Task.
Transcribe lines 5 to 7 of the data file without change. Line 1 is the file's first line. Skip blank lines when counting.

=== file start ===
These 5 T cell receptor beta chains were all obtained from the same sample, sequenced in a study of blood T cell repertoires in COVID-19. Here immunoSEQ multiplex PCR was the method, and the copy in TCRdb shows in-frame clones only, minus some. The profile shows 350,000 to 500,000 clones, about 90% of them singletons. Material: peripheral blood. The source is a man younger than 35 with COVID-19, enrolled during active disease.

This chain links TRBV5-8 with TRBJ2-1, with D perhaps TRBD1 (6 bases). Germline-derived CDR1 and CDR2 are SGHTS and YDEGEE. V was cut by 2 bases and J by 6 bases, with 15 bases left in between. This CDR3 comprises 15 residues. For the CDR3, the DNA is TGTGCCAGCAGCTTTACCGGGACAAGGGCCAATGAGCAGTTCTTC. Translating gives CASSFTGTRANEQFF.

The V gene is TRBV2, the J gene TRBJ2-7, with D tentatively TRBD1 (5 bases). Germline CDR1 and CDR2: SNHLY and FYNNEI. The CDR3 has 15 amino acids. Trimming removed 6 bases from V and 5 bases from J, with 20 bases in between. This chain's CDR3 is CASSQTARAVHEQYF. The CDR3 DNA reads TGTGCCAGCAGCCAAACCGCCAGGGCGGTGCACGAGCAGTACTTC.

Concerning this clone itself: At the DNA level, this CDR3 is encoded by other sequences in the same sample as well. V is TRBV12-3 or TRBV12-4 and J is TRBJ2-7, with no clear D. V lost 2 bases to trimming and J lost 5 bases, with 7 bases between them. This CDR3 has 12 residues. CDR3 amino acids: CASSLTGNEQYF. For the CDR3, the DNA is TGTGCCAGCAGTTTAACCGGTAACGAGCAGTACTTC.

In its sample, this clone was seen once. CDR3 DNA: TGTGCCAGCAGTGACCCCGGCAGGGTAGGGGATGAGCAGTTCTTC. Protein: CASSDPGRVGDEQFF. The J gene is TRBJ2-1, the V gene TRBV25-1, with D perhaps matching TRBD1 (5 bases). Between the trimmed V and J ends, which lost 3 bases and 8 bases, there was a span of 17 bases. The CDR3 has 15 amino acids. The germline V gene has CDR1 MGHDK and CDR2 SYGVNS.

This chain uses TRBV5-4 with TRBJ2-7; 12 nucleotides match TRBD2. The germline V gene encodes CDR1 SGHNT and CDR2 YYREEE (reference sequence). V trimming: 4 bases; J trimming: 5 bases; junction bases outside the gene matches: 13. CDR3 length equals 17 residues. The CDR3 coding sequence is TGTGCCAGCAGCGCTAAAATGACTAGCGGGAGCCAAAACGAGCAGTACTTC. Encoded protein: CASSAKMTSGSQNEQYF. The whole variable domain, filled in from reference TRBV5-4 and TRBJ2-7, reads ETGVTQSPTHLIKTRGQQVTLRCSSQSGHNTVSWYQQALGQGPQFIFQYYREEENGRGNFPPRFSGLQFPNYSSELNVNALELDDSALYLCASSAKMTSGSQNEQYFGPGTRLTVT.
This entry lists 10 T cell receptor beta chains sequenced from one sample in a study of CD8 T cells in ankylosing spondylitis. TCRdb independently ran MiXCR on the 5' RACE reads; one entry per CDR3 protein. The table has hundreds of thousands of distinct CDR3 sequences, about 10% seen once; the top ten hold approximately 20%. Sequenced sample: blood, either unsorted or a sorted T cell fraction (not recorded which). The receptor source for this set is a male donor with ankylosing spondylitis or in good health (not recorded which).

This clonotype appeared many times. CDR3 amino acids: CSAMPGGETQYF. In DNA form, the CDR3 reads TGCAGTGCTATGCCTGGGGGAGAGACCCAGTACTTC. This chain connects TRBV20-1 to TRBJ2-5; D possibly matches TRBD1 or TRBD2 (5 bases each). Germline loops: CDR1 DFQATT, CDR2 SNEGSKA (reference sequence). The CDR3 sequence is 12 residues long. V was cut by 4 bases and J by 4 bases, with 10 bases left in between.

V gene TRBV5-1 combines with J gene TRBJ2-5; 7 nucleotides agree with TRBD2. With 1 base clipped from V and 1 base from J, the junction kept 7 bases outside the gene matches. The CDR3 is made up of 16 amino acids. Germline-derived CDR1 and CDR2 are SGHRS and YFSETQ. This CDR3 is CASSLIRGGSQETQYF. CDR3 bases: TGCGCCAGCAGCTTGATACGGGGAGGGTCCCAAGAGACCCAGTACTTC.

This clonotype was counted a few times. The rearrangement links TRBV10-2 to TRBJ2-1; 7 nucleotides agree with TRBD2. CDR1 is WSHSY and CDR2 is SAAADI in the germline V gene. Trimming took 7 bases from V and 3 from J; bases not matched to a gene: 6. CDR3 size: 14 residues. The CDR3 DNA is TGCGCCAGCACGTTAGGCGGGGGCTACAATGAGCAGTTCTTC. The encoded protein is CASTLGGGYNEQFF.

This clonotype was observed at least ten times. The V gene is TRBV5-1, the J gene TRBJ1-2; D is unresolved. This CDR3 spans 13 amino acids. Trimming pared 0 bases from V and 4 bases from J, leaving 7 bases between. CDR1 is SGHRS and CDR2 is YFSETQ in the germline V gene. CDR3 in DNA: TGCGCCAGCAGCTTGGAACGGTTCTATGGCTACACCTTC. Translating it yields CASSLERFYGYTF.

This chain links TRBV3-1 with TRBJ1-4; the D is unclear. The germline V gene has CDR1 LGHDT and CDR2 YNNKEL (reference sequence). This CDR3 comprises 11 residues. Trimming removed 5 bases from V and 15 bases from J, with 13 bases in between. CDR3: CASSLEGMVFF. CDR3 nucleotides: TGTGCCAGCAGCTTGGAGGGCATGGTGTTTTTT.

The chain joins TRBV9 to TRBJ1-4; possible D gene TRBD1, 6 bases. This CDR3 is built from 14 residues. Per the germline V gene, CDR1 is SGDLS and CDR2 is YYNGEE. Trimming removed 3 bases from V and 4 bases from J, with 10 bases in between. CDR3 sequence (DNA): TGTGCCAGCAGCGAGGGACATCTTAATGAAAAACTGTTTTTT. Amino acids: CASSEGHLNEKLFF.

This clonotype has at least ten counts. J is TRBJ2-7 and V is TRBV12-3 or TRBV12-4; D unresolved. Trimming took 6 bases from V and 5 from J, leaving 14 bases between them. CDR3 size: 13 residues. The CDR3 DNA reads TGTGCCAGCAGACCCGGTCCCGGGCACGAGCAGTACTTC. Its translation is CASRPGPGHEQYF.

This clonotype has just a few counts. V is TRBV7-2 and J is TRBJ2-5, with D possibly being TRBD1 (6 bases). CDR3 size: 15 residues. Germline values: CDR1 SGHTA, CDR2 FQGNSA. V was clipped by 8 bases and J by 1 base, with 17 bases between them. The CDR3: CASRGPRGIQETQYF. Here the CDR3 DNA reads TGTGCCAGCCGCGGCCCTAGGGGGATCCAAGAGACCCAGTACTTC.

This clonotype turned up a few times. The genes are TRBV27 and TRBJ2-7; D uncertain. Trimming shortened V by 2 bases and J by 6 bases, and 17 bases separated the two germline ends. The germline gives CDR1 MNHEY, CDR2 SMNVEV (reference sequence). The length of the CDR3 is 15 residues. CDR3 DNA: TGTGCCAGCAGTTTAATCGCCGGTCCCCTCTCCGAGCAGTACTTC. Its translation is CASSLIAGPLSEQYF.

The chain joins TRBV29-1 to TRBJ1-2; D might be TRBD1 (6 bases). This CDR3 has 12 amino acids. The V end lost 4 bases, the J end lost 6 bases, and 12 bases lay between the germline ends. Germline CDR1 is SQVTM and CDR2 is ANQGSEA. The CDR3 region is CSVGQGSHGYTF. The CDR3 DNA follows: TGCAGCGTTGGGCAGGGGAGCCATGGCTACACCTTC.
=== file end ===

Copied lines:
In its sample, this clone was seen once. CDR3 DNA: TGTGCCAGCAGTGACCCCGGCAGGGTAGGGGATGAGCAGTTCTTC. Protein: CASSDPGRVGDEQFF. The J gene is TRBJ2-1, the V gene TRBV25-1, with D perhaps matching TRBD1 (5 bases). Between the trimmed V and J ends, which lost 3 bases and 8 bases, there was a span of 17 bases. The CDR3 has 15 amino acids. The germline V gene has CDR1 MGHDK and CDR2 SYGVNS.

This chain uses TRBV5-4 with TRBJ2-7; 12 nucleotides match TRBD2. The germline V gene encodes CDR1 SGHNT and CDR2 YYREEE (reference sequence). V trimming: 4 bases; J trimming: 5 bases; junction bases outside the gene matches: 13. CDR3 length equals 17 residues. The CDR3 coding sequence is TGTGCCAGCAGCGCTAAAATGACTAGCGGGAGCCAAAACGAGCAGTACTTC. Encoded protein: CASSAKMTSGSQNEQYF. The whole variable domain, filled in from reference TRBV5-4 and TRBJ2-7, reads ETGVTQSPTHLIKTRGQQVTLRCSSQSGHNTVSWYQQALGQGPQFIFQYYREEENGRGNFPPRFSGLQFPNYSSELNVNALELDDSALYLCASSAKMTSGSQNEQYFGPGTRLTVT.
This entry lists 10 T cell receptor beta chains sequenced from one sample in a study of CD8 T cells in ankylosing spondylitis. TCRdb independently ran MiXCR on the 5' RACE reads; one entry per CDR3 protein. The table has hundreds of thousands of distinct CDR3 sequences, about 10% seen once; the top ten hold approximately 20%. Sequenced sample: blood, either unsorted or a sorted T cell fraction (not recorded which). The receptor source for this set is a male donor with ankylosing spondylitis or in good health (not recorded which).